The PRofessionals speaker, Fred Vincx, blogs for us about PR tools
Remember when you were mesmerized by your first iPhone? How shiny this new device was! All the apps you could install! No doubt your iPhone home screen was quickly the focus of your attention. But it probably wasn’t long before the choice of apps available to you became confusing. Which apps would be most relevant? Which ones would make the most difference to your life? Soon there were countless articles listing the top apps to put on your home screen.
As a PR professional, you have a tremendous number of tools at your disposal. For example, our crowd-sourced project PRstack has already listed over 250 PR tools, and we have created guides for 50 of these tools. But just as with iPhone apps, having too much choice is not always a good thing.
So how do we get that unwieldy list of 250+ tools down to something, well, a little more wieldy? A good start is to look at which tools have already made it to the metaphorical home screen of many PR pros.
PR is a diverse business. What tools do in-house teams use? PR freelancers? Big agencies? That’s why I started asking different teams about their tools and how they string them together.
I used the popular PESO model (Paid, Earned, Shared, and Owned Media) to structure the list of tools. It’s becoming the standard model for PR teams to use to create an overview of all the media channels they use. Each stack is bound to be very different (although it may also be an interesting exercise to look for similarities).
Let’s get started! Here’s the PRstack of my own PR software team at Prezly.
As expected from a team of builders, you’ll find that Prezly’s PRstack is heavy in the owned media section. We use many tools to pull website visitors through the conversion funnel. We try to grab their attention via content, and amplify that attention via social media tools. We use tools to build a relationship with our website and social media visitors, and are active in converting them to become clients. Once we have happy clients on board, our aim is to turn them into ambassadors.
Discover all the tools: Prezly, Coverage Books, Google Analytics, Mention, Slack, HeyUpdate, Trello, Funnel.io, Facebook ads, Buffer, Sniply, Feedly, BuzzSumo, Intercom, Google Calendar, Delighted, WordPress, Woopra, OnPage, Optin Monster, Fullstory, Customer.io, and Visual Website Optimizer.
The PRstack PESO model of other teams will be very different.
I invited freelancers, in-house teams, and agencies to share their PRstack. Here is the feedback from three teams: Outsource Communications, Coverage Book, and Aura PR.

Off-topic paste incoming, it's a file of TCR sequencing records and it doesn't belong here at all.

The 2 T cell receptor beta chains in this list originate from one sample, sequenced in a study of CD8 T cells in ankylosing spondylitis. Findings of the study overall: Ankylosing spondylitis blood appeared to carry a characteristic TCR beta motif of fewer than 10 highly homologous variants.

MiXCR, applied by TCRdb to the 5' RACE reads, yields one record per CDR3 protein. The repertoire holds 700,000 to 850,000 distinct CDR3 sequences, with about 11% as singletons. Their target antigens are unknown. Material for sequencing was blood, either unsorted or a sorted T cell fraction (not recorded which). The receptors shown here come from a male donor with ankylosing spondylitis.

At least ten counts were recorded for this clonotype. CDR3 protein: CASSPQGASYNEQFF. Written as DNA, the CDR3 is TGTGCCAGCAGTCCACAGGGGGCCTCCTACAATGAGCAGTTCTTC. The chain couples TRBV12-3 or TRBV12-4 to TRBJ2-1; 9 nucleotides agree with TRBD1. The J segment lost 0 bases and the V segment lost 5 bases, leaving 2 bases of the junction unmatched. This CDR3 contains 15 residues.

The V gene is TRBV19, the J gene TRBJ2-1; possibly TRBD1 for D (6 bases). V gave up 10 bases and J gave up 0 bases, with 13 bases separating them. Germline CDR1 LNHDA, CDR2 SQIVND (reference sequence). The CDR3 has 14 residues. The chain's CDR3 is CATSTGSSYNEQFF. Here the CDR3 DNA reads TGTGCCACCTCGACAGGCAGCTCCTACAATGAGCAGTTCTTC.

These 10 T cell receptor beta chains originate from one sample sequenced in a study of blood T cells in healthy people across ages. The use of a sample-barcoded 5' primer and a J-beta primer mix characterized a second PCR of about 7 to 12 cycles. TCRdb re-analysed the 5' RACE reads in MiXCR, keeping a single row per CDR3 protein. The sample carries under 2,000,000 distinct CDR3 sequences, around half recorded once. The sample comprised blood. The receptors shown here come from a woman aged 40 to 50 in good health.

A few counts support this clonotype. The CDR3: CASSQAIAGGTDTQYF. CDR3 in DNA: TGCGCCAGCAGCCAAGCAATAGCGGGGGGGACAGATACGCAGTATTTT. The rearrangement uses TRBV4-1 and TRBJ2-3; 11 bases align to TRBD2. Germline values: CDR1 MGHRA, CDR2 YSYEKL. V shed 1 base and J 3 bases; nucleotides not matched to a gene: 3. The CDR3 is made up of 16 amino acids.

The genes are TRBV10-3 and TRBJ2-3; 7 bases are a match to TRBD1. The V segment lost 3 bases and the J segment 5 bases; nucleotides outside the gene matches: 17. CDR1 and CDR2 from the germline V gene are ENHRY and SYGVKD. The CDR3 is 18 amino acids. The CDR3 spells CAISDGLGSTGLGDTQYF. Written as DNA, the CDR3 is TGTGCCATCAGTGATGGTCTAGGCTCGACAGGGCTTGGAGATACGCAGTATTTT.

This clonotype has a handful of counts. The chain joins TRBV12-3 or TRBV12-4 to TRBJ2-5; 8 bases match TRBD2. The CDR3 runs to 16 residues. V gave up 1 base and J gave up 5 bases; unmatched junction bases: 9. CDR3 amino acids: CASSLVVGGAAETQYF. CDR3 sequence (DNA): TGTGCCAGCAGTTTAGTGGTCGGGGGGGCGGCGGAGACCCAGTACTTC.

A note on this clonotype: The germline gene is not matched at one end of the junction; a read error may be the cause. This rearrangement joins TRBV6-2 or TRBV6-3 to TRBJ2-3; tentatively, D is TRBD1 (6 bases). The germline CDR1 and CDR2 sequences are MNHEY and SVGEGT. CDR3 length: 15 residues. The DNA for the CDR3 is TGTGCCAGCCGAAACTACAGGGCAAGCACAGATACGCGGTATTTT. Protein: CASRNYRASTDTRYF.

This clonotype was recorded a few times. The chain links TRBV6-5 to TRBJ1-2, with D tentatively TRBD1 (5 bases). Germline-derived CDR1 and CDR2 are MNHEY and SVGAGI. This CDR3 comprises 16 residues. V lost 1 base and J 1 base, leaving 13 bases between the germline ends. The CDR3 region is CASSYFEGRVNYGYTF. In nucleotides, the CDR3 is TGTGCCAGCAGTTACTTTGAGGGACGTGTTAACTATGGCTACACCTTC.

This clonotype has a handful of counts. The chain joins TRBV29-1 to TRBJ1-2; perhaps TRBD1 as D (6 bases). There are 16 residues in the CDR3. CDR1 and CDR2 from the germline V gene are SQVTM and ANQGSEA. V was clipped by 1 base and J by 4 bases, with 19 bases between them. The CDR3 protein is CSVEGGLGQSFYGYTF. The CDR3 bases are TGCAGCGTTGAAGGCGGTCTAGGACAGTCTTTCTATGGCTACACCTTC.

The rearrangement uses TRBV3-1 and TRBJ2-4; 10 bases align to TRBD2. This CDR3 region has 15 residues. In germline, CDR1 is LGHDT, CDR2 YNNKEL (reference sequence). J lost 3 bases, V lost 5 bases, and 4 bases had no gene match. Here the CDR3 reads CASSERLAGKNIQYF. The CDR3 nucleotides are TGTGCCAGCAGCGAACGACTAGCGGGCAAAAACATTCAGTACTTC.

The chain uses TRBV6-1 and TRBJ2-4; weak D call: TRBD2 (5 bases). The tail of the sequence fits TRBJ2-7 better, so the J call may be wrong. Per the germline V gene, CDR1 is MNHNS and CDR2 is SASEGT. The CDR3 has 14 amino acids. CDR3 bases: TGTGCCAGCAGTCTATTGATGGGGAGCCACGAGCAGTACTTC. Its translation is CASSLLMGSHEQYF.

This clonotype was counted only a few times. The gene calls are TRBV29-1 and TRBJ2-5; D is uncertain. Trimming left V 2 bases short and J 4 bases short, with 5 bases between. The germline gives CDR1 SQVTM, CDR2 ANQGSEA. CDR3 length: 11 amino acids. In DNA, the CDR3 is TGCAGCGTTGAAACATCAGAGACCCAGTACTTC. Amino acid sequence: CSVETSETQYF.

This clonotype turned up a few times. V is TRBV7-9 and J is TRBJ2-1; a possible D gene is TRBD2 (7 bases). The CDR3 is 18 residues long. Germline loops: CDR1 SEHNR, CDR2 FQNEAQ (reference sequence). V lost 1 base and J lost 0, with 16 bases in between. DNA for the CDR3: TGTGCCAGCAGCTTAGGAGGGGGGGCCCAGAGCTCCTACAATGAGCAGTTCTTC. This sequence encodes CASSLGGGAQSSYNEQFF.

Theirs is a well balanced stack, spanning all media. Outsource works according to the PESO model. So it’s no surprise that they also provide services and use tools in newer areas like Paid and Shared media.
All the tools: Prezly, Google alerts, MediaMetrics, Hootsuite, Linkedin Pulse, IFTTT, Slack, Storify, Trello, Engagor, Buffer, Feedly, WordPress, Attavist, Mailchimp, Canva.com, Unbounce, and Hemingway app
The team at Coverage Books also makes PR tools. Their tool has been taking over the PR world since its launch last year. It simplifies the process of creating Powerpoint or PDF Coverage books.
Just like the Prezly stack, their PRstack is heavy in the Owned media department.
All the tools: BuzzSumo, Mention, Promoter, Slack, MailChimp, Camtasia, Google Docs, Intercom, Sprintly, FirstOfficer, Heroku, Quaderno, Stripe, Google Analytics, Perfect Audience, and Google Adwords.
Aura PR is the brainchild of Laura Sutherland and a leading agency in modern PR. Laura also has developed The PRofessionals, the first public relations festival in Scotland. Laura and I know each other because she also contributed to the PRstack project. Laura is a prolific blogger and social media influencer, and her toolkit reflects this. She has plenty of tools for planning, crafting, and managing social media stories.
David Sawyer from Zude PR is in a different category altogether. David is a senior communications director that runs his own digital PR agency. I knew that he used a lot of tools, but when I asked him about his PRstack, little did I know that David would get back to me with a list of 101 tools. This stack is too big to plot on a PESO model, so I invited David to dedicate a separate post to it: 101 essential Public Relations tools for 2016.
Look for holes in your stack
Even with only four examples, it’s already been valuable to compare the stacks. You can clearly see the diversity of tools used day-to-day in the industry.
Mapping the tools on a PESO model also gives a simple overview that shows clearly where proper tooling may be lacking.For example, if you are wanting to up your social media game, or possibly establish a bigger paid media presence, the PESO PRstack model shows whether or not you are using the most appropriate tools for that purpose.
The PESO model is best combined with the PRstack database of tools. Once you have identified gaps in your workflow, head over to PRstack.co to find tools to modernize how you work.
If you’re looking to dive deeper in this subject, I recommend reading my guide on modernizing PR workflow.
What’s your stack?
The more examples we have, the easier it becomes to mix and match tools for our PRstacks.
What does your setup look like? You can use this Google Drawing of my PRstack at Prezly as a starting point. Or maybe you are curious to get to know the stack of a team that you know? If so, nominate them to share their PRstack with us.